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The imperial Court


Josh Chaffetz is very good on how the protesting-too-much of the reactionary wing on the Court reflects an extraordinary aggrandizement of power:

In the cases it has decided, the Supreme Court has gutted an important provision of the Clean Water Act and made it easier for private litigants to mount constitutional challenges to an administrative agency’s structure or existence. Opinions still to come threaten to strike down everything from affirmative action in education to student debt relief to the Indian Child Welfare Act.

Court observers might be tempted to describe all this as a relatively recent development, a function of the court’s 6-to-3 Republican-appointed supermajority. The University of Michigan law professor Leah Litman has called this the “YOLO court” (for “you only live once”), because of the majority’s apparent sense of liberation in pursuing long-held conservative goals. Mark Lemley of Stanford placed the beginning of the “imperial Supreme Court” in 2020.

Mr. Lemley is right to decry the self-aggrandizing nature of the court. But his dating is somewhat off. Judicial self-aggrandizement has been in the works for a lot longer: It has been a hallmark of the John Roberts years.

Over roughly the past 15 years, the justices have seized for themselves more and more of the national governing agenda, overriding other decision makers with startling frequency. And they have done so in language that drips with contempt for other governing institutions and in a way that elevates the judicial role above all others.

The result has been a judicial power grab.

I also agree that in some ways this is even more evident in statutory cases than in constitutional ones:

Congress is not alone; administrative agencies also bear the brunt of the justices’ disdain. In a series of recent cases that, for example, struck down the E.P.A.’s clean power plan for addressing climate change, the Republican-appointed justices have invented the so-called major questions doctrine. If they consider an issue major — and they have not told us what makes a question major beyond “vast economic and political significance” or “earnest and profound debate across the country” — then they will not allow an agency to regulate in that manner unless Congress has clearly stated that it may.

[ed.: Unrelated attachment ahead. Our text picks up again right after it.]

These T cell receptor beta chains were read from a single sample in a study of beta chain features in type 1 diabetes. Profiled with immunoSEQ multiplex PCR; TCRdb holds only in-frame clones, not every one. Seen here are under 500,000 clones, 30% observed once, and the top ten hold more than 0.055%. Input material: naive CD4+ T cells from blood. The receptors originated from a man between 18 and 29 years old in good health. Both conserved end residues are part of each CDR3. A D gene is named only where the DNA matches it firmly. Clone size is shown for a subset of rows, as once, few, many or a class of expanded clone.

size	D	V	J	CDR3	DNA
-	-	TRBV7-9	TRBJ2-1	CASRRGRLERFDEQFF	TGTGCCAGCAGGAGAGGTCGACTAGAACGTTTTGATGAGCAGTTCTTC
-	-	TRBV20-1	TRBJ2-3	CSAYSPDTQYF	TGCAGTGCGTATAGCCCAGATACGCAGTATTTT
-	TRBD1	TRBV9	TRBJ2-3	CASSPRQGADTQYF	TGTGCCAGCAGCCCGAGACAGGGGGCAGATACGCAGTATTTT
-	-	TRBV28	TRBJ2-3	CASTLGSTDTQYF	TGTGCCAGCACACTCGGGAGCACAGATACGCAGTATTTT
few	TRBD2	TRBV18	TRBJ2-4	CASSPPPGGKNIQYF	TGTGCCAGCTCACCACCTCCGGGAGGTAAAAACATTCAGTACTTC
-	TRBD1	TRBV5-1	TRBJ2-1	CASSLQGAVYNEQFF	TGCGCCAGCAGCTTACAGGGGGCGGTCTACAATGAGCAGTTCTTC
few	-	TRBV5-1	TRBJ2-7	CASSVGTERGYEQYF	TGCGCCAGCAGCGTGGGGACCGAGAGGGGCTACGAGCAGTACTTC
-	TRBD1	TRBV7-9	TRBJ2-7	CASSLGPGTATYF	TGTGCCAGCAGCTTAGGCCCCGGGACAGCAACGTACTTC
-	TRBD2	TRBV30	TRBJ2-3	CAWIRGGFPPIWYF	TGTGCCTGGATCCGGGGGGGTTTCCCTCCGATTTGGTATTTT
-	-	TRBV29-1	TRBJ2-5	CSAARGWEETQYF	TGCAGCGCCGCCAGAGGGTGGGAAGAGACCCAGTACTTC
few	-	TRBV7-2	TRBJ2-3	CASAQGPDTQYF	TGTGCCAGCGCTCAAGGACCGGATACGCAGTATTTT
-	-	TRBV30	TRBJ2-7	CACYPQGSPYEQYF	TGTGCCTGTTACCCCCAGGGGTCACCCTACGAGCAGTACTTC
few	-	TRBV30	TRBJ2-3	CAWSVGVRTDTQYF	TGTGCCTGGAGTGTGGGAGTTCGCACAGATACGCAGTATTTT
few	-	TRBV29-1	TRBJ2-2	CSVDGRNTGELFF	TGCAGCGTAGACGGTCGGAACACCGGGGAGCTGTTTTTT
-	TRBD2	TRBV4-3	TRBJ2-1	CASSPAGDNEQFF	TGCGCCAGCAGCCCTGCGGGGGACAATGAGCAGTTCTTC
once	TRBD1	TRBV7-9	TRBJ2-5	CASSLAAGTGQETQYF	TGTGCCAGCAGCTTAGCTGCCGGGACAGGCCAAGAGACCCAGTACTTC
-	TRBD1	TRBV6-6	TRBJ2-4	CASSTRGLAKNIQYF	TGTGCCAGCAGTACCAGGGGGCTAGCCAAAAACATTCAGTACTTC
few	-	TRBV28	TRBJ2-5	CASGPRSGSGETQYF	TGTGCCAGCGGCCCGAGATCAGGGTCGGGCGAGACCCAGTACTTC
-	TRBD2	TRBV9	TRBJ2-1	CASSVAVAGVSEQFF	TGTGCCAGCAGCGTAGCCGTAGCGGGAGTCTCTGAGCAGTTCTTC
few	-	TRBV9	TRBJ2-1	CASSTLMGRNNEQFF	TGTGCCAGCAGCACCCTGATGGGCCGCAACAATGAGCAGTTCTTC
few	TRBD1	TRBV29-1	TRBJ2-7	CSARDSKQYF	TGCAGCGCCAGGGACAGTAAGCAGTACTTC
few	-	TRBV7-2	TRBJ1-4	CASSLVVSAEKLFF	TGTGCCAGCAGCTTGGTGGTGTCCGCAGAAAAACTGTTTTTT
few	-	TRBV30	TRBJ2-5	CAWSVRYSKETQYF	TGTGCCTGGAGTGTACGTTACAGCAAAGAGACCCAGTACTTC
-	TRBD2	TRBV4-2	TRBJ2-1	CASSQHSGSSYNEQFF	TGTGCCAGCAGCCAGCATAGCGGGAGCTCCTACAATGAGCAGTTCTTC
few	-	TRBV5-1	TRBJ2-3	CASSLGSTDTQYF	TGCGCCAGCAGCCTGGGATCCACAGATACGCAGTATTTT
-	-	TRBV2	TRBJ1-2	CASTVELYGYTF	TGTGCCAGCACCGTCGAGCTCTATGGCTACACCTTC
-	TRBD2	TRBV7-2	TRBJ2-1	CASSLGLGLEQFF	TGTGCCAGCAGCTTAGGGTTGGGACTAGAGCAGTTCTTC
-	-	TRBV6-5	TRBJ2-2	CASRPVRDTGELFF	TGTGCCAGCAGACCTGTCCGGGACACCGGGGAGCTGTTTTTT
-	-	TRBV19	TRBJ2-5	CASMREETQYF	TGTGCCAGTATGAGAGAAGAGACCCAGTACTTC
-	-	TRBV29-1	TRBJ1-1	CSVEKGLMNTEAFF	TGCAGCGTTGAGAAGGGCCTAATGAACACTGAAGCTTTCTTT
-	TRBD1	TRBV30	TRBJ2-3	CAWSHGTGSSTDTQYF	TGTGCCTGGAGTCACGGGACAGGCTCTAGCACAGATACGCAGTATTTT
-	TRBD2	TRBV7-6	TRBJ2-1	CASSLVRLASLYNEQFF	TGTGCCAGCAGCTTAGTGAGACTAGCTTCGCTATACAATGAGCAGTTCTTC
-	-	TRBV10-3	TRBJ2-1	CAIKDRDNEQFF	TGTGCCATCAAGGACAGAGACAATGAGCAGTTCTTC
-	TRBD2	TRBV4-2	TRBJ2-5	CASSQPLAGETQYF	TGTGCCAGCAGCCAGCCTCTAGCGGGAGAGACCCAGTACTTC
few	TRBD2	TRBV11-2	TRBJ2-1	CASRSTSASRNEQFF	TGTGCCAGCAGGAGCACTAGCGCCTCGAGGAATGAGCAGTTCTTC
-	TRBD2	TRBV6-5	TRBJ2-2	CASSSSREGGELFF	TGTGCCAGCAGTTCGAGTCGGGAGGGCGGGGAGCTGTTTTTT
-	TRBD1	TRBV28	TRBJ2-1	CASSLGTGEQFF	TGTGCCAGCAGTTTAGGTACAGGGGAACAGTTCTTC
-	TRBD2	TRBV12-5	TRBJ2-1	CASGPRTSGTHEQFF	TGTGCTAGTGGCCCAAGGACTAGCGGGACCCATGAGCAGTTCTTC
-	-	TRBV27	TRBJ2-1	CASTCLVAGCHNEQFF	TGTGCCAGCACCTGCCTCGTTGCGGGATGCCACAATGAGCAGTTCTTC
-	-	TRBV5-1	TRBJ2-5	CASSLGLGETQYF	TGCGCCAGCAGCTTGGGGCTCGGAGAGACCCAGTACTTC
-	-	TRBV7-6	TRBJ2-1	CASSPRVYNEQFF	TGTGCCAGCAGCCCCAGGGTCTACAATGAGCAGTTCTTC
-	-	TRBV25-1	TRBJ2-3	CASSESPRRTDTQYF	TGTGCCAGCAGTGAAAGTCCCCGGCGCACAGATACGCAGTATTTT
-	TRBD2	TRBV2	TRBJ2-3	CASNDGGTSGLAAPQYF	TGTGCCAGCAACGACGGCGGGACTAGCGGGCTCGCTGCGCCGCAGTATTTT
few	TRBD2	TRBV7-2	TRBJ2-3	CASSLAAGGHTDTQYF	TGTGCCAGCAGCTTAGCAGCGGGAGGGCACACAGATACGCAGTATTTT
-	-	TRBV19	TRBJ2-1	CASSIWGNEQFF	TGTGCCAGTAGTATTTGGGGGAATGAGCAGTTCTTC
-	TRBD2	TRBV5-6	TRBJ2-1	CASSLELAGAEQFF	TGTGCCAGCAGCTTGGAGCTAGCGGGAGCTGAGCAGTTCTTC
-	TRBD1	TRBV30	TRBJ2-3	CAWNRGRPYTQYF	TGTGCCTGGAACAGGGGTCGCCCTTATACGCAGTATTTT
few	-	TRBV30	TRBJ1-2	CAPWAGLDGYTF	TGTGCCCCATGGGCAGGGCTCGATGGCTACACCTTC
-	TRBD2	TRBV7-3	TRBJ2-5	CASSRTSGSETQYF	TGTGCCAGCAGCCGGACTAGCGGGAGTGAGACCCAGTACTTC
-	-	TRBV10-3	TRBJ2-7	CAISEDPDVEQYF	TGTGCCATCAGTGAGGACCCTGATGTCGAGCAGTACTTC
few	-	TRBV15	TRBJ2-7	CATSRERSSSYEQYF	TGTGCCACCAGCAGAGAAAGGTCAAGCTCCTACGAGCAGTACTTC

To use an analogy: If a majority of justices determine that eating an ice cream cone is a major question, then it is not enough that Congress has empowered the agency to “eat any dessert it chooses.” It must legislate that the agency can “eat any dessert it chooses, including ice cream cones.” But Congress has no way of knowing whether eating an ice cream cone is major until it sees what a majority of justices have to say about it.

In justifying this doctrine, the justices have raised the specter of out-of-control bureaucrats intruding on the liberty of citizens, undermining legal stability, serving only special interests and invading the domain of the states.

You might think that this doctrine is meant to protect congressional power, except that it dictates to Congress how it must legislate, despite the fact that Congress has no way of knowing in advance what issues will be considered major. Moreover, as the legal scholar Beau Baumann has noted, Justice Neil Gorsuch and his colleagues have justified the doctrine on the grounds that Congress is too eager to delegate to agencies in order to avoid political responsibility, so the courts must keep Congress in line. In other words, the justices are paternalistically claiming to protect Congress from itself.

And if Congress then breaks through the gridlock and somehow amends the law to say that the agency can eat ice cream cones, it’s time for the Brnovich strategy of amending the legislation to place five ad hoc arbitrary conditions, contrary to the explicit purpose of the statute, on the agency before it can eat any ice cream. Repeat as necessary. And don’t call them partisan hacks!

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